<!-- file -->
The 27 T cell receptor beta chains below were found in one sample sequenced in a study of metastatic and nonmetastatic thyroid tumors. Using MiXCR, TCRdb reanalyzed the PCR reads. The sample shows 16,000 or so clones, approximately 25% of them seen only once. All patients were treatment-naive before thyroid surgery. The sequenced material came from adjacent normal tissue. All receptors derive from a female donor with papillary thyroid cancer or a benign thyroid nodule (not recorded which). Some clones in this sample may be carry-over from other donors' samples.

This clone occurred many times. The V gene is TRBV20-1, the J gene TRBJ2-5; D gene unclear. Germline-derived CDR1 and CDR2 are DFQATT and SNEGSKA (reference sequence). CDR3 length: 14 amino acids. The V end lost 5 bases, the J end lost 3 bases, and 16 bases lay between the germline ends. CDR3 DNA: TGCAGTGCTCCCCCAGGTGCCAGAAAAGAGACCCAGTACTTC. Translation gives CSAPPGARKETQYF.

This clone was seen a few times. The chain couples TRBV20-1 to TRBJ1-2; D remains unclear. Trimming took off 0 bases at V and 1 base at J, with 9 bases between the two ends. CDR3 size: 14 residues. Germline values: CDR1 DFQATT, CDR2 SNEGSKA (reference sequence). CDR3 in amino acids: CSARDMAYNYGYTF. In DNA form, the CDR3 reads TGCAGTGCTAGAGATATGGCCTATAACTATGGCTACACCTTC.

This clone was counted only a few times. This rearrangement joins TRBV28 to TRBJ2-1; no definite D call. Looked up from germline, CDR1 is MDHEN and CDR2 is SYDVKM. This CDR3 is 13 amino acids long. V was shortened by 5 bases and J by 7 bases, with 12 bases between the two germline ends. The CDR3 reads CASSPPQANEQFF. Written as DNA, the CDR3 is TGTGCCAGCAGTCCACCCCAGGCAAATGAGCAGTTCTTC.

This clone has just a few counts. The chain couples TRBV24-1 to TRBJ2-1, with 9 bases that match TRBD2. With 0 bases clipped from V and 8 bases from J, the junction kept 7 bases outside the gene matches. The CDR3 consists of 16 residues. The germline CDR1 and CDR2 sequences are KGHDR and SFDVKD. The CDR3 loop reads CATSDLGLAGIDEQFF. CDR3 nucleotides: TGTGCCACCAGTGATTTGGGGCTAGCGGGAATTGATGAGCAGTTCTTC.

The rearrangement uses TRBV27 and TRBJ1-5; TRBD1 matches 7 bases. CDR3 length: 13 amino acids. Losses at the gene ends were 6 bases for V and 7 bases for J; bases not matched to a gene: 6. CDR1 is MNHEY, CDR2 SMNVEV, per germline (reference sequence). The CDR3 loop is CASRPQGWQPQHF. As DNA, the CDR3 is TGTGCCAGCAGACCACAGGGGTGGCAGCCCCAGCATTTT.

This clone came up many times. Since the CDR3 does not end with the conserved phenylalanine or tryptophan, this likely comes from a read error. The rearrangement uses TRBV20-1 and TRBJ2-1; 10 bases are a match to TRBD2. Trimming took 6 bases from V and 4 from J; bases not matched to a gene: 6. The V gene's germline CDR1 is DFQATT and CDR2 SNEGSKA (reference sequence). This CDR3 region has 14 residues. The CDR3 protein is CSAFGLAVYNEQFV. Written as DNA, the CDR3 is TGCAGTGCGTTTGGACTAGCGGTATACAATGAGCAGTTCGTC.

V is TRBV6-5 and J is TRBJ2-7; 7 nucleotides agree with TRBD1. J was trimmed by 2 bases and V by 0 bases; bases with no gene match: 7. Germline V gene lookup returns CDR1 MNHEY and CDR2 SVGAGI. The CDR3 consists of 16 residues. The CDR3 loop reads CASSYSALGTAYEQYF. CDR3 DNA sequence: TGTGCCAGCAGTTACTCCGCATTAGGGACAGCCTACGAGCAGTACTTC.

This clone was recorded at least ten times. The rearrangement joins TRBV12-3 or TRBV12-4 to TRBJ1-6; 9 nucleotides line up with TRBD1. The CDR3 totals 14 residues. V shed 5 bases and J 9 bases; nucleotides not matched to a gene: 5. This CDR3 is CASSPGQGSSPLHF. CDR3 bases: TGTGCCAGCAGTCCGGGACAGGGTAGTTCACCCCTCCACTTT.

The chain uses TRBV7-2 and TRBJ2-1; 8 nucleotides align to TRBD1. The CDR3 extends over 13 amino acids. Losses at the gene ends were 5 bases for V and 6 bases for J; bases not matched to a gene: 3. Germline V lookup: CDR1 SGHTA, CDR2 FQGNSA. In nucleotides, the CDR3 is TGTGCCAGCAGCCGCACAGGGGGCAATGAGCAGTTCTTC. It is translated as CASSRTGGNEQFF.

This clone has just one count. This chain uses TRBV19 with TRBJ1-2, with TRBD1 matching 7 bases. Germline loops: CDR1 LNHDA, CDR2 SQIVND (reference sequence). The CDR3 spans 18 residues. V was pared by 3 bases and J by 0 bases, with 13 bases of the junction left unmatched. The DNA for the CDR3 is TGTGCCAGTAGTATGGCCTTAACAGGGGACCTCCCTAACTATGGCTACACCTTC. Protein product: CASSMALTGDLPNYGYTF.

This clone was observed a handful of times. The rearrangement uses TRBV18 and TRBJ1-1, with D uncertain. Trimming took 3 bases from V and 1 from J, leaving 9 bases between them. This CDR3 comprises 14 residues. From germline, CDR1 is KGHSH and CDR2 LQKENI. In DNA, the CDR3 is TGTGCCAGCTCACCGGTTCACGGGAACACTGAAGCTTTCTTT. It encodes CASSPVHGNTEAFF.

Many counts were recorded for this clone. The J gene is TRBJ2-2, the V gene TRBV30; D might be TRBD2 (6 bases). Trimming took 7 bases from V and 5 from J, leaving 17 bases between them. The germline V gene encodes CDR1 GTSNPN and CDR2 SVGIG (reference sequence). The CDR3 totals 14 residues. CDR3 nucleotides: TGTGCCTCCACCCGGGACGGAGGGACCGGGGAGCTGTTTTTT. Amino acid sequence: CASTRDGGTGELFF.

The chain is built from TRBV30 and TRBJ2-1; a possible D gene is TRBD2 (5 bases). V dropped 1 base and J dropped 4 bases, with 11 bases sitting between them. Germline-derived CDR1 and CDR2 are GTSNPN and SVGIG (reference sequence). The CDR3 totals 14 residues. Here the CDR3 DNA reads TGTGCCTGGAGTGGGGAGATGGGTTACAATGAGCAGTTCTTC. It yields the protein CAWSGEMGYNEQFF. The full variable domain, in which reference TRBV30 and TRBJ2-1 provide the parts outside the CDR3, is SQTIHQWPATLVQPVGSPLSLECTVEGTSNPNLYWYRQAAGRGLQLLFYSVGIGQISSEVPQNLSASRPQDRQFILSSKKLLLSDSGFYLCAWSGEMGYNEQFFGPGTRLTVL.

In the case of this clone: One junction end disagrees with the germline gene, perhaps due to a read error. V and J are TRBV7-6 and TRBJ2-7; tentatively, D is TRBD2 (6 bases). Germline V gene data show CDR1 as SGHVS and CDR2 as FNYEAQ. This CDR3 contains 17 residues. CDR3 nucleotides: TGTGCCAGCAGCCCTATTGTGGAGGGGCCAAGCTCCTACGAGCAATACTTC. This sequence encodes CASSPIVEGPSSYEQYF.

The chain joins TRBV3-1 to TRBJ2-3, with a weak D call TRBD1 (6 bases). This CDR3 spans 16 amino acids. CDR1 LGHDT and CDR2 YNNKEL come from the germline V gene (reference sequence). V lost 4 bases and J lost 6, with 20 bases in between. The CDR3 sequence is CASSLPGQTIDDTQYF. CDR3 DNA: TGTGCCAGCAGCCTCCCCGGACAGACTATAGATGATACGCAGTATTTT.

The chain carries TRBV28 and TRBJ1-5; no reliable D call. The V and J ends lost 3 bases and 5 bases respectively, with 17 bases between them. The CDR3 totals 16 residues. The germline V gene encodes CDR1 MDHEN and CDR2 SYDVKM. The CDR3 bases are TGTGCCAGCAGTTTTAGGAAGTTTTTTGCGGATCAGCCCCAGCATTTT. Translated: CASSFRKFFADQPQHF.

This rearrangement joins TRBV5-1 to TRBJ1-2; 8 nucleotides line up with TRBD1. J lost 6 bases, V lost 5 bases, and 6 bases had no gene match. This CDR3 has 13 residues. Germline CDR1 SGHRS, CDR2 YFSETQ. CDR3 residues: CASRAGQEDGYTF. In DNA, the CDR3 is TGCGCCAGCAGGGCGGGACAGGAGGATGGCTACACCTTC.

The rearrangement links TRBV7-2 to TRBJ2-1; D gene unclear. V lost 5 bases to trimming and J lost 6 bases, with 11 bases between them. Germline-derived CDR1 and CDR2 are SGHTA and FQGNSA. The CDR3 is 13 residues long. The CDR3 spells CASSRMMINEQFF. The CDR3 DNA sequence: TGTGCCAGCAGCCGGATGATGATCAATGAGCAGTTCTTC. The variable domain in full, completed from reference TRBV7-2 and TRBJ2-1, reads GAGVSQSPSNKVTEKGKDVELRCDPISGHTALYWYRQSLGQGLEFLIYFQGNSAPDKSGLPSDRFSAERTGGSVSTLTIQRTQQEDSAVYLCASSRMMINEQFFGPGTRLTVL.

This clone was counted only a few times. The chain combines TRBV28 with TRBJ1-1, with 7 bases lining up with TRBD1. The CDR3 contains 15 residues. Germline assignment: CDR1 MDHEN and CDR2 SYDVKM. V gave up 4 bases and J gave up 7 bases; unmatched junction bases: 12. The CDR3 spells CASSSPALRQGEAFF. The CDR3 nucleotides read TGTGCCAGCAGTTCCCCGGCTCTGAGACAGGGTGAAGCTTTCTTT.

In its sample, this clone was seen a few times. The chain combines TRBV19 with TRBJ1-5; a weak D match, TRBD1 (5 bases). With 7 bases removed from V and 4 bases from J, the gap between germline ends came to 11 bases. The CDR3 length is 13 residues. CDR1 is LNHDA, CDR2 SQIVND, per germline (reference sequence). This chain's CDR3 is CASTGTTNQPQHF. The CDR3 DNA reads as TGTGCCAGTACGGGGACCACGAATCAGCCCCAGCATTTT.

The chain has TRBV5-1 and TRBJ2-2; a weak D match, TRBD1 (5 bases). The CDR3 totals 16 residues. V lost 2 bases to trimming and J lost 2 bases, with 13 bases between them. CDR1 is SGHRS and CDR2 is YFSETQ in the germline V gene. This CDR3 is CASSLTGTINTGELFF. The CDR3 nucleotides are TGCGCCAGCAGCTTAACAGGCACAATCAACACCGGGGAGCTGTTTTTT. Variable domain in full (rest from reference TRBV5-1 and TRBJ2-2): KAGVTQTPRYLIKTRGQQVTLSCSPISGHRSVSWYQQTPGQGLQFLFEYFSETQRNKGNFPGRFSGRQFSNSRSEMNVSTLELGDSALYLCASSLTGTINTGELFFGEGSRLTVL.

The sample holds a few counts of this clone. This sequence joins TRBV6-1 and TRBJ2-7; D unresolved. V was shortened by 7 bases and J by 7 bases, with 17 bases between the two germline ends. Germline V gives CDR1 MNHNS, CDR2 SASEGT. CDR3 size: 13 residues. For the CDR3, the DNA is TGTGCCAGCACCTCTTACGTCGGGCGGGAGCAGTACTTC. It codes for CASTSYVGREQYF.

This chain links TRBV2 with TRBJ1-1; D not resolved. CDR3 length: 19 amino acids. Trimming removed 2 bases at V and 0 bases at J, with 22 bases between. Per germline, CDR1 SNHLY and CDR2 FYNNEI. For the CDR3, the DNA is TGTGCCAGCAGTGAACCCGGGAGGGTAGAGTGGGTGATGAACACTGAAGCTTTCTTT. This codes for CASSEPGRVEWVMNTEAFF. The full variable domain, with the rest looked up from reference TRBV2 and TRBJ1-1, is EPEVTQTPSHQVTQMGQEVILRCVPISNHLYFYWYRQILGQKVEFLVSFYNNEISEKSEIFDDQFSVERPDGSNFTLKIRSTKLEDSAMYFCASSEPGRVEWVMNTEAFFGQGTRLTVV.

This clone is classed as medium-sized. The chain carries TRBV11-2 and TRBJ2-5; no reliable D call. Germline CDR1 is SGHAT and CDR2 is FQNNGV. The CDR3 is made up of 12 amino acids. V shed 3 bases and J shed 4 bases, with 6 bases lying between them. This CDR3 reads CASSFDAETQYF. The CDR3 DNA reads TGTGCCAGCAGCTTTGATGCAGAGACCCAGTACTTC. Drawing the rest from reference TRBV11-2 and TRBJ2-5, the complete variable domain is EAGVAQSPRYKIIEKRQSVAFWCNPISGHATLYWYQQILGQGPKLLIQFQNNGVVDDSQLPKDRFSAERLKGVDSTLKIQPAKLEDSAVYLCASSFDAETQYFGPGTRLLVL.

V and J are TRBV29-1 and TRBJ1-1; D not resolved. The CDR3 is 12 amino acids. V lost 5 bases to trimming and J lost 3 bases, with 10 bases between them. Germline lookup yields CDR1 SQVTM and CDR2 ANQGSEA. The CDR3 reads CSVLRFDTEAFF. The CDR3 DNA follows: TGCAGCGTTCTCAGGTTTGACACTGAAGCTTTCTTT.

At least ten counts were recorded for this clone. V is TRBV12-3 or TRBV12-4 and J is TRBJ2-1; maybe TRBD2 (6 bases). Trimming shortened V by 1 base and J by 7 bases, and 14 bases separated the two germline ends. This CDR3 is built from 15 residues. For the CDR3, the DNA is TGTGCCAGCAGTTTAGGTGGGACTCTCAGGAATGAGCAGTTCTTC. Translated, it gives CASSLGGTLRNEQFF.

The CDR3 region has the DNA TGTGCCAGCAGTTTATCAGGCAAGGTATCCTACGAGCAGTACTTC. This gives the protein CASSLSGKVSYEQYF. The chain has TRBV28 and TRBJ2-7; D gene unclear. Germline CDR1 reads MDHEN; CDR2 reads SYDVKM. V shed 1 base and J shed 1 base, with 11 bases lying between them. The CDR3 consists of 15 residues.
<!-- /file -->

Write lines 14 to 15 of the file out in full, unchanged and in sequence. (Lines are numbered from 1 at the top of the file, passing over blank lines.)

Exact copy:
The chain is built from TRBV30 and TRBJ2-1; a possible D gene is TRBD2 (5 bases). V dropped 1 base and J dropped 4 bases, with 11 bases sitting between them. Germline-derived CDR1 and CDR2 are GTSNPN and SVGIG (reference sequence). The CDR3 totals 14 residues. Here the CDR3 DNA reads TGTGCCTGGAGTGGGGAGATGGGTTACAATGAGCAGTTCTTC. It yields the protein CAWSGEMGYNEQFF. The full variable domain, in which reference TRBV30 and TRBJ2-1 provide the parts outside the CDR3, is SQTIHQWPATLVQPVGSPLSLECTVEGTSNPNLYWYRQAAGRGLQLLFYSVGIGQISSEVPQNLSASRPQDRQFILSSKKLLLSDSGFYLCAWSGEMGYNEQFFGPGTRLTVL.

In the case of this clone: One junction end disagrees with the germline gene, perhaps due to a read error. V and J are TRBV7-6 and TRBJ2-7; tentatively, D is TRBD2 (6 bases). Germline V gene data show CDR1 as SGHVS and CDR2 as FNYEAQ. This CDR3 contains 17 residues. CDR3 nucleotides: TGTGCCAGCAGCCCTATTGTGGAGGGGCCAAGCTCCTACGAGCAATACTTC. This sequence encodes CASSPIVEGPSSYEQYF.